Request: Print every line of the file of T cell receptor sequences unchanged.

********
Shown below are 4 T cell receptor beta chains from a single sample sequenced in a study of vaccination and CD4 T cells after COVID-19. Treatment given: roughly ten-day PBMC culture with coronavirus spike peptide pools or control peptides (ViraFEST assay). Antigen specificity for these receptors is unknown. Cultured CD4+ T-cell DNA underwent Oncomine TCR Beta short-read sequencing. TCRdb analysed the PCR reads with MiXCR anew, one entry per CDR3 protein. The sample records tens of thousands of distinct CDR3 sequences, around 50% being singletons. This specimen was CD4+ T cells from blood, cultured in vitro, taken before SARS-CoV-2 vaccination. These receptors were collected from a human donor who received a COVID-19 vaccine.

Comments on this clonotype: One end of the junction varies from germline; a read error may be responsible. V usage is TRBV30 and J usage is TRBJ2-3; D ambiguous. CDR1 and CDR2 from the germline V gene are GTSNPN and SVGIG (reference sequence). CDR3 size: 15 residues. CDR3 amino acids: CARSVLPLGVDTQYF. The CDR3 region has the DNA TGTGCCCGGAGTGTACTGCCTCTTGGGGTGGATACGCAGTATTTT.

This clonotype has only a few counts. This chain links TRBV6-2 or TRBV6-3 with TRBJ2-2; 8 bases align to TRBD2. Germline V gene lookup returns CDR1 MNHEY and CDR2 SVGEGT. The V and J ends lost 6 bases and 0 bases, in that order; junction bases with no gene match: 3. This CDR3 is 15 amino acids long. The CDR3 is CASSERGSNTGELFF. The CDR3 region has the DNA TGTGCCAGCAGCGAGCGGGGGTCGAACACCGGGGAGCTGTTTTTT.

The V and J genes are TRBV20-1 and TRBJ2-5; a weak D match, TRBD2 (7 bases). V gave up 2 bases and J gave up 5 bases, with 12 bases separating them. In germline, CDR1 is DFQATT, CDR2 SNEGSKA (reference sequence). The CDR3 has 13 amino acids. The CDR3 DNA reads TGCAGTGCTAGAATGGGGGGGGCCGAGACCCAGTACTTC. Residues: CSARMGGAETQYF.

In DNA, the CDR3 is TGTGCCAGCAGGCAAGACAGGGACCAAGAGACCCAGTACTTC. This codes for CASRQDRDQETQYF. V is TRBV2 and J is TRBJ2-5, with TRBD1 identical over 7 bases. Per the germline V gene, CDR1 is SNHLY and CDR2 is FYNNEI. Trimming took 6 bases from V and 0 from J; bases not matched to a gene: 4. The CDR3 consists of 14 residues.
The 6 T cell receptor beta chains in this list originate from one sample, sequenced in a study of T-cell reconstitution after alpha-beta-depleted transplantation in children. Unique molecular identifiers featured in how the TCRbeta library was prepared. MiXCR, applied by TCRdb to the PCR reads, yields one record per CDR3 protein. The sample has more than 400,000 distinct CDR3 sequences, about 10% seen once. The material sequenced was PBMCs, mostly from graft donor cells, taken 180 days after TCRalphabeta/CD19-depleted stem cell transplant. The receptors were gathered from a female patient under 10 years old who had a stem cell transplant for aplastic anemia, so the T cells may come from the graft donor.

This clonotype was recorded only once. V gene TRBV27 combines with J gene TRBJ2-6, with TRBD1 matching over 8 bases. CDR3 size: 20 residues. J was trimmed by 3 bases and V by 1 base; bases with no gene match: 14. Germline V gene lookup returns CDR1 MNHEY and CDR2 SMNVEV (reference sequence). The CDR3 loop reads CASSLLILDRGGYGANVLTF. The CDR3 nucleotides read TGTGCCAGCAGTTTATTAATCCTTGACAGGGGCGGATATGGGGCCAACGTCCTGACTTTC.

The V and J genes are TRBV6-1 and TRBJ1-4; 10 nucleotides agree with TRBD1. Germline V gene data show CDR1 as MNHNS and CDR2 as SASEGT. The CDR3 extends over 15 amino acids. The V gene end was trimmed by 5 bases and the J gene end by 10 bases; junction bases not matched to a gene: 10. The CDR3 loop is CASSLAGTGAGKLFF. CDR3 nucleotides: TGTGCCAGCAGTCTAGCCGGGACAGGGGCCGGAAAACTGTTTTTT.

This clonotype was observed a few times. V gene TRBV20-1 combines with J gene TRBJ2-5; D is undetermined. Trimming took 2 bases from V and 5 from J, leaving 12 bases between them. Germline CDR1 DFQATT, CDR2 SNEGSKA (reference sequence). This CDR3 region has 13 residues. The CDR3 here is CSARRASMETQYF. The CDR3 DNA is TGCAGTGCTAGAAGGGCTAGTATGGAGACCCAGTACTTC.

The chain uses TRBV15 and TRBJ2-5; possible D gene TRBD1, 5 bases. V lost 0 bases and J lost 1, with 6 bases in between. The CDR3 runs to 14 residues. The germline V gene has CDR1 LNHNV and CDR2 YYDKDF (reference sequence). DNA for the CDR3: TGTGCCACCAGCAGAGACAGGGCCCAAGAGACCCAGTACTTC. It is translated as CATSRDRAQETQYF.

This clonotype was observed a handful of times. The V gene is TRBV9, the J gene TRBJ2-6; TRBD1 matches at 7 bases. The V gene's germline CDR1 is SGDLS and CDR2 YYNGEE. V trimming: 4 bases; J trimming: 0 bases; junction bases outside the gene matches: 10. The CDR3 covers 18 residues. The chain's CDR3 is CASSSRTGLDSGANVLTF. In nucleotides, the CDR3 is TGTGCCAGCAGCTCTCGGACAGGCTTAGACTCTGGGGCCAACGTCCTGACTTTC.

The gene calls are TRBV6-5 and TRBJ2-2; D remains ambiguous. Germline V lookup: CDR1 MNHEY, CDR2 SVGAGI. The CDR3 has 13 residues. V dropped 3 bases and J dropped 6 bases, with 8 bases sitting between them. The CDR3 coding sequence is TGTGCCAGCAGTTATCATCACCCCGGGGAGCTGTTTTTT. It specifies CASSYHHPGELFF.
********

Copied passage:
Shown below are 4 T cell receptor beta chains from a single sample sequenced in a study of vaccination and CD4 T cells after COVID-19. Treatment given: roughly ten-day PBMC culture with coronavirus spike peptide pools or control peptides (ViraFEST assay). Antigen specificity for these receptors is unknown. Cultured CD4+ T-cell DNA underwent Oncomine TCR Beta short-read sequencing. TCRdb analysed the PCR reads with MiXCR anew, one entry per CDR3 protein. The sample records tens of thousands of distinct CDR3 sequences, around 50% being singletons. This specimen was CD4+ T cells from blood, cultured in vitro, taken before SARS-CoV-2 vaccination. These receptors were collected from a human donor who received a COVID-19 vaccine.

Comments on this clonotype: One end of the junction varies from germline; a read error may be responsible. V usage is TRBV30 and J usage is TRBJ2-3; D ambiguous. CDR1 and CDR2 from the germline V gene are GTSNPN and SVGIG (reference sequence). CDR3 size: 15 residues. CDR3 amino acids: CARSVLPLGVDTQYF. The CDR3 region has the DNA TGTGCCCGGAGTGTACTGCCTCTTGGGGTGGATACGCAGTATTTT.

This clonotype has only a few counts. This chain links TRBV6-2 or TRBV6-3 with TRBJ2-2; 8 bases align to TRBD2. Germline V gene lookup returns CDR1 MNHEY and CDR2 SVGEGT. The V and J ends lost 6 bases and 0 bases, in that order; junction bases with no gene match: 3. This CDR3 is 15 amino acids long. The CDR3 is CASSERGSNTGELFF. The CDR3 region has the DNA TGTGCCAGCAGCGAGCGGGGGTCGAACACCGGGGAGCTGTTTTTT.

The V and J genes are TRBV20-1 and TRBJ2-5; a weak D match, TRBD2 (7 bases). V gave up 2 bases and J gave up 5 bases, with 12 bases separating them. In germline, CDR1 is DFQATT, CDR2 SNEGSKA (reference sequence). The CDR3 has 13 amino acids. The CDR3 DNA reads TGCAGTGCTAGAATGGGGGGGGCCGAGACCCAGTACTTC. Residues: CSARMGGAETQYF.

In DNA, the CDR3 is TGTGCCAGCAGGCAAGACAGGGACCAAGAGACCCAGTACTTC. This codes for CASRQDRDQETQYF. V is TRBV2 and J is TRBJ2-5, with TRBD1 identical over 7 bases. Per the germline V gene, CDR1 is SNHLY and CDR2 is FYNNEI. Trimming took 6 bases from V and 0 from J; bases not matched to a gene: 4. The CDR3 consists of 14 residues.
The 6 T cell receptor beta chains in this list originate from one sample, sequenced in a study of T-cell reconstitution after alpha-beta-depleted transplantation in children. Unique molecular identifiers featured in how the TCRbeta library was prepared. MiXCR, applied by TCRdb to the PCR reads, yields one record per CDR3 protein. The sample has more than 400,000 distinct CDR3 sequences, about 10% seen once. The material sequenced was PBMCs, mostly from graft donor cells, taken 180 days after TCRalphabeta/CD19-depleted stem cell transplant. The receptors were gathered from a female patient under 10 years old who had a stem cell transplant for aplastic anemia, so the T cells may come from the graft donor.

This clonotype was recorded only once. V gene TRBV27 combines with J gene TRBJ2-6, with TRBD1 matching over 8 bases. CDR3 size: 20 residues. J was trimmed by 3 bases and V by 1 base; bases with no gene match: 14. Germline V gene lookup returns CDR1 MNHEY and CDR2 SMNVEV (reference sequence). The CDR3 loop reads CASSLLILDRGGYGANVLTF. The CDR3 nucleotides read TGTGCCAGCAGTTTATTAATCCTTGACAGGGGCGGATATGGGGCCAACGTCCTGACTTTC.

The V and J genes are TRBV6-1 and TRBJ1-4; 10 nucleotides agree with TRBD1. Germline V gene data show CDR1 as MNHNS and CDR2 as SASEGT. The CDR3 extends over 15 amino acids. The V gene end was trimmed by 5 bases and the J gene end by 10 bases; junction bases not matched to a gene: 10. The CDR3 loop is CASSLAGTGAGKLFF. CDR3 nucleotides: TGTGCCAGCAGTCTAGCCGGGACAGGGGCCGGAAAACTGTTTTTT.

This clonotype was observed a few times. V gene TRBV20-1 combines with J gene TRBJ2-5; D is undetermined. Trimming took 2 bases from V and 5 from J, leaving 12 bases between them. Germline CDR1 DFQATT, CDR2 SNEGSKA (reference sequence). This CDR3 region has 13 residues. The CDR3 here is CSARRASMETQYF. The CDR3 DNA is TGCAGTGCTAGAAGGGCTAGTATGGAGACCCAGTACTTC.

The chain uses TRBV15 and TRBJ2-5; possible D gene TRBD1, 5 bases. V lost 0 bases and J lost 1, with 6 bases in between. The CDR3 runs to 14 residues. The germline V gene has CDR1 LNHNV and CDR2 YYDKDF (reference sequence). DNA for the CDR3: TGTGCCACCAGCAGAGACAGGGCCCAAGAGACCCAGTACTTC. It is translated as CATSRDRAQETQYF.

This clonotype was observed a handful of times. The V gene is TRBV9, the J gene TRBJ2-6; TRBD1 matches at 7 bases. The V gene's germline CDR1 is SGDLS and CDR2 YYNGEE. V trimming: 4 bases; J trimming: 0 bases; junction bases outside the gene matches: 10. The CDR3 covers 18 residues. The chain's CDR3 is CASSSRTGLDSGANVLTF. In nucleotides, the CDR3 is TGTGCCAGCAGCTCTCGGACAGGCTTAGACTCTGGGGCCAACGTCCTGACTTTC.

The gene calls are TRBV6-5 and TRBJ2-2; D remains ambiguous. Germline V lookup: CDR1 MNHEY, CDR2 SVGAGI. The CDR3 has 13 residues. V dropped 3 bases and J dropped 6 bases, with 8 bases sitting between them. The CDR3 coding sequence is TGTGCCAGCAGTTATCATCACCCCGGGGAGCTGTTTTTT. It specifies CASSYHHPGELFF.